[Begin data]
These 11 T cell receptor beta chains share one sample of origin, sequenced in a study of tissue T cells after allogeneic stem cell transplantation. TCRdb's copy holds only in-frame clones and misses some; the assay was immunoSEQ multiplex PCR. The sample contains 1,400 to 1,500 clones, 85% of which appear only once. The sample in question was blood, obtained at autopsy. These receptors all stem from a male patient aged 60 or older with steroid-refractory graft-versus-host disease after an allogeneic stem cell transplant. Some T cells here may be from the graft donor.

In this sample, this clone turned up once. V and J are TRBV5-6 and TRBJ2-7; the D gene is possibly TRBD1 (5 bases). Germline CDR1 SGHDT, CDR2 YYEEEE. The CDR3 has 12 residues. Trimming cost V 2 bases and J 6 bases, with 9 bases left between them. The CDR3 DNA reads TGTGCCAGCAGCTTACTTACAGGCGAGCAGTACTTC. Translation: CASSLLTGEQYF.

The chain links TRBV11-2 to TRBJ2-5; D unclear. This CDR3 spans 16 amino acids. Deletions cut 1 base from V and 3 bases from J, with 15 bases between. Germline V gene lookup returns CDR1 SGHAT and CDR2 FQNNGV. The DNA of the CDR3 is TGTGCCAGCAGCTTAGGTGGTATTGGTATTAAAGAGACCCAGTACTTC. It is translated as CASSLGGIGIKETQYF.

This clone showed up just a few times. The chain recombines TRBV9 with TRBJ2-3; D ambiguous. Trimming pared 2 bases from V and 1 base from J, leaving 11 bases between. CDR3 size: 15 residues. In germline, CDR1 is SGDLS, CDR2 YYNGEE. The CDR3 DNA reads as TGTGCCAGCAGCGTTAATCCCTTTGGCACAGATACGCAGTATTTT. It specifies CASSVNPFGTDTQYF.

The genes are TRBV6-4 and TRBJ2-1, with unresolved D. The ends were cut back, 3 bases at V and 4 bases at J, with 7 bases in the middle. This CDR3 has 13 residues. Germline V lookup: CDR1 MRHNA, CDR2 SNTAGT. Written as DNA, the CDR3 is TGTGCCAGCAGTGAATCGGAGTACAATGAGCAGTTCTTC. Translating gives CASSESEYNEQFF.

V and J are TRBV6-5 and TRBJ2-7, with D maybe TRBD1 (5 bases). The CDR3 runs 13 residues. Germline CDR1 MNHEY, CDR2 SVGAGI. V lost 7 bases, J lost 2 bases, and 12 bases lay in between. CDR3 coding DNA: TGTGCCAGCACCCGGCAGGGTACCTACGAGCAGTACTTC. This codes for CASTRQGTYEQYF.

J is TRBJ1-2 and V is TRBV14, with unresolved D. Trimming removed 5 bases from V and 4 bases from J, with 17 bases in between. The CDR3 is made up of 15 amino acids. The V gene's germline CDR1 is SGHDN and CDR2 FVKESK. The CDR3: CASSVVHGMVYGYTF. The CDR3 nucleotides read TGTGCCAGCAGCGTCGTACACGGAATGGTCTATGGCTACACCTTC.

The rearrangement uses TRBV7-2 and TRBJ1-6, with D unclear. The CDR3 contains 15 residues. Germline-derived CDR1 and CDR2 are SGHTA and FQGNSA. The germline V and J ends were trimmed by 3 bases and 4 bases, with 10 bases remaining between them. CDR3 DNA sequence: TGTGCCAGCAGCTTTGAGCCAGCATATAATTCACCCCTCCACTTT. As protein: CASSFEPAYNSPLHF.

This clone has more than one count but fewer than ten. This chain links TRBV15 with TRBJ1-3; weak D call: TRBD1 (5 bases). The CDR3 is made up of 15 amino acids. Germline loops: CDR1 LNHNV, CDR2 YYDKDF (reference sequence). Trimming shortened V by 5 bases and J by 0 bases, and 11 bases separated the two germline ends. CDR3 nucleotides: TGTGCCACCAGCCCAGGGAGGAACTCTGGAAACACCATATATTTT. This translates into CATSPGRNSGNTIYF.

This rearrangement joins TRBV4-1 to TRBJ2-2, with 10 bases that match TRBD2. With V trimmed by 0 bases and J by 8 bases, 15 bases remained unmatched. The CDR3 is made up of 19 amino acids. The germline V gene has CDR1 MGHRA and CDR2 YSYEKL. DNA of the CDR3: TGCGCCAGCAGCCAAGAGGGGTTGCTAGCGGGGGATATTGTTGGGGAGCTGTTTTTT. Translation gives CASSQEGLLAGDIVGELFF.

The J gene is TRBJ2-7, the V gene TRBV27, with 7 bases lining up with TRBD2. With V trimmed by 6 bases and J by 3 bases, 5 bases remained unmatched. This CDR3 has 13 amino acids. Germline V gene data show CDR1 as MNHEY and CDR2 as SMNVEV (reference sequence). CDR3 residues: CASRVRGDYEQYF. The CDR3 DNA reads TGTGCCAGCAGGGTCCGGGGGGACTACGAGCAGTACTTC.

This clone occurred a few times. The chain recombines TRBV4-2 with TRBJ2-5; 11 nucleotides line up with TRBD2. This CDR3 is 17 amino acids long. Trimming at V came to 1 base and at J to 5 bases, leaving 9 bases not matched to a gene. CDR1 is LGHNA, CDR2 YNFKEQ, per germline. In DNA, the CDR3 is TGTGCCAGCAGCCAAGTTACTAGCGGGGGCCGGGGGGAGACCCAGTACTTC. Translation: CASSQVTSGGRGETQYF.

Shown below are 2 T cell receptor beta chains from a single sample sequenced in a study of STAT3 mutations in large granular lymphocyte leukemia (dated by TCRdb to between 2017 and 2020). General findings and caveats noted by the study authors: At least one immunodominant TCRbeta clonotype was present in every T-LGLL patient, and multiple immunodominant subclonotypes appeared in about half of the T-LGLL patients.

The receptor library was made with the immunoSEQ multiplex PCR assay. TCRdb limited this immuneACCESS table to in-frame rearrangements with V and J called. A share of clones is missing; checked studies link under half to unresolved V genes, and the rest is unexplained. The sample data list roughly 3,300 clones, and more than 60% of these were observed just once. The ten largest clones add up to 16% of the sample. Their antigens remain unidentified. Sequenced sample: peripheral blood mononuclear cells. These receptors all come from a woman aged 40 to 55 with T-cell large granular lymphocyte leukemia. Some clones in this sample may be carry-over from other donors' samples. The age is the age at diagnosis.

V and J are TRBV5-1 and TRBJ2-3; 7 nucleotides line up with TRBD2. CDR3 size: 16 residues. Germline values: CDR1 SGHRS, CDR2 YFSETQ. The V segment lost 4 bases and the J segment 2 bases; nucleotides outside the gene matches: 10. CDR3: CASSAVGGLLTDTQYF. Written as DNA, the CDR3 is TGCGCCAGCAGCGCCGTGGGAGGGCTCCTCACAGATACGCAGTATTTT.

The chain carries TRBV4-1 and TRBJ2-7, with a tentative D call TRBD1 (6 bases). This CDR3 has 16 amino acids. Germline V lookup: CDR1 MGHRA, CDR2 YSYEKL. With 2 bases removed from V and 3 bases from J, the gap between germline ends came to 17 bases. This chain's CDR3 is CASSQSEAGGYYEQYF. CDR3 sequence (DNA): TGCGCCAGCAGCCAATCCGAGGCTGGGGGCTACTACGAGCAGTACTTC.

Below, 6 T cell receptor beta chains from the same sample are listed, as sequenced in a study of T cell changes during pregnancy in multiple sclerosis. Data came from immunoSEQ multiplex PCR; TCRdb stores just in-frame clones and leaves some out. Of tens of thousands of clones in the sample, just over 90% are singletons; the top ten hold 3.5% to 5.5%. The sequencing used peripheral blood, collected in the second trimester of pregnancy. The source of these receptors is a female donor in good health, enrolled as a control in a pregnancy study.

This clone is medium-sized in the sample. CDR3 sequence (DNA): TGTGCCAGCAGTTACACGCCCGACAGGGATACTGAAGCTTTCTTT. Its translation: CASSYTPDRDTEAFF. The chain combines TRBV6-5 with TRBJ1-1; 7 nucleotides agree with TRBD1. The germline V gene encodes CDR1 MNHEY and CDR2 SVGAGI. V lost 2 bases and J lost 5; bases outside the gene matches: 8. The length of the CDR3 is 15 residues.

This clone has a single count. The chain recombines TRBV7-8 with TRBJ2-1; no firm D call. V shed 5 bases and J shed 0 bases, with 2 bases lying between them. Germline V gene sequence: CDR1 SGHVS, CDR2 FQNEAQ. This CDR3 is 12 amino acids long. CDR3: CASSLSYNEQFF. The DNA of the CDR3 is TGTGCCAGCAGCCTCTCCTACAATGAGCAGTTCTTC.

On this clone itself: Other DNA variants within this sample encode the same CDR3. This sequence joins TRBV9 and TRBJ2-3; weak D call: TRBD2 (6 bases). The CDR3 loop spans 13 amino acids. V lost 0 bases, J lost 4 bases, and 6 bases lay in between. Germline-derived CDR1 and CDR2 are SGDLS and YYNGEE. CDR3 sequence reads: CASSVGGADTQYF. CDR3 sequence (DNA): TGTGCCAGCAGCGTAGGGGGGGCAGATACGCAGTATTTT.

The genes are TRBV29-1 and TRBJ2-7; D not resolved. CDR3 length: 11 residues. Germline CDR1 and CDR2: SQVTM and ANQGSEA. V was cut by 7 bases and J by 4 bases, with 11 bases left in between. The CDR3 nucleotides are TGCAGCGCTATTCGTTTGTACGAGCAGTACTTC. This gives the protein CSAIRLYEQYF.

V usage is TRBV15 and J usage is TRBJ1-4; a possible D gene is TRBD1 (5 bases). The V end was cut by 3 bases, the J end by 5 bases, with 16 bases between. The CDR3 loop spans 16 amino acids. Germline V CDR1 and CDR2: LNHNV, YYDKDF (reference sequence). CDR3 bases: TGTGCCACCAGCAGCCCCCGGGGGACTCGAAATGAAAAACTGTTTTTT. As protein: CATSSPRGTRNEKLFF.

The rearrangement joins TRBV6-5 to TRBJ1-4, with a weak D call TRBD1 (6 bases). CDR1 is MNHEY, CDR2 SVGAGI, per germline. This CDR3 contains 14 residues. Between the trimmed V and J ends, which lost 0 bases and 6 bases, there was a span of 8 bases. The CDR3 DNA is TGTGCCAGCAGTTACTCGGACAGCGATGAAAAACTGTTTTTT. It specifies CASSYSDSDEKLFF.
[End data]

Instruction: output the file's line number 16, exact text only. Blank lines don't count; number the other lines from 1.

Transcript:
The chain carries TRBV4-1 and TRBJ2-7, with a tentative D call TRBD1 (6 bases). This CDR3 has 16 amino acids. Germline V lookup: CDR1 MGHRA, CDR2 YSYEKL. With 2 bases removed from V and 3 bases from J, the gap between germline ends came to 17 bases. This chain's CDR3 is CASSQSEAGGYYEQYF. CDR3 sequence (DNA): TGCGCCAGCAGCCAATCCGAGGCTGGGGGCTACTACGAGCAGTACTTC.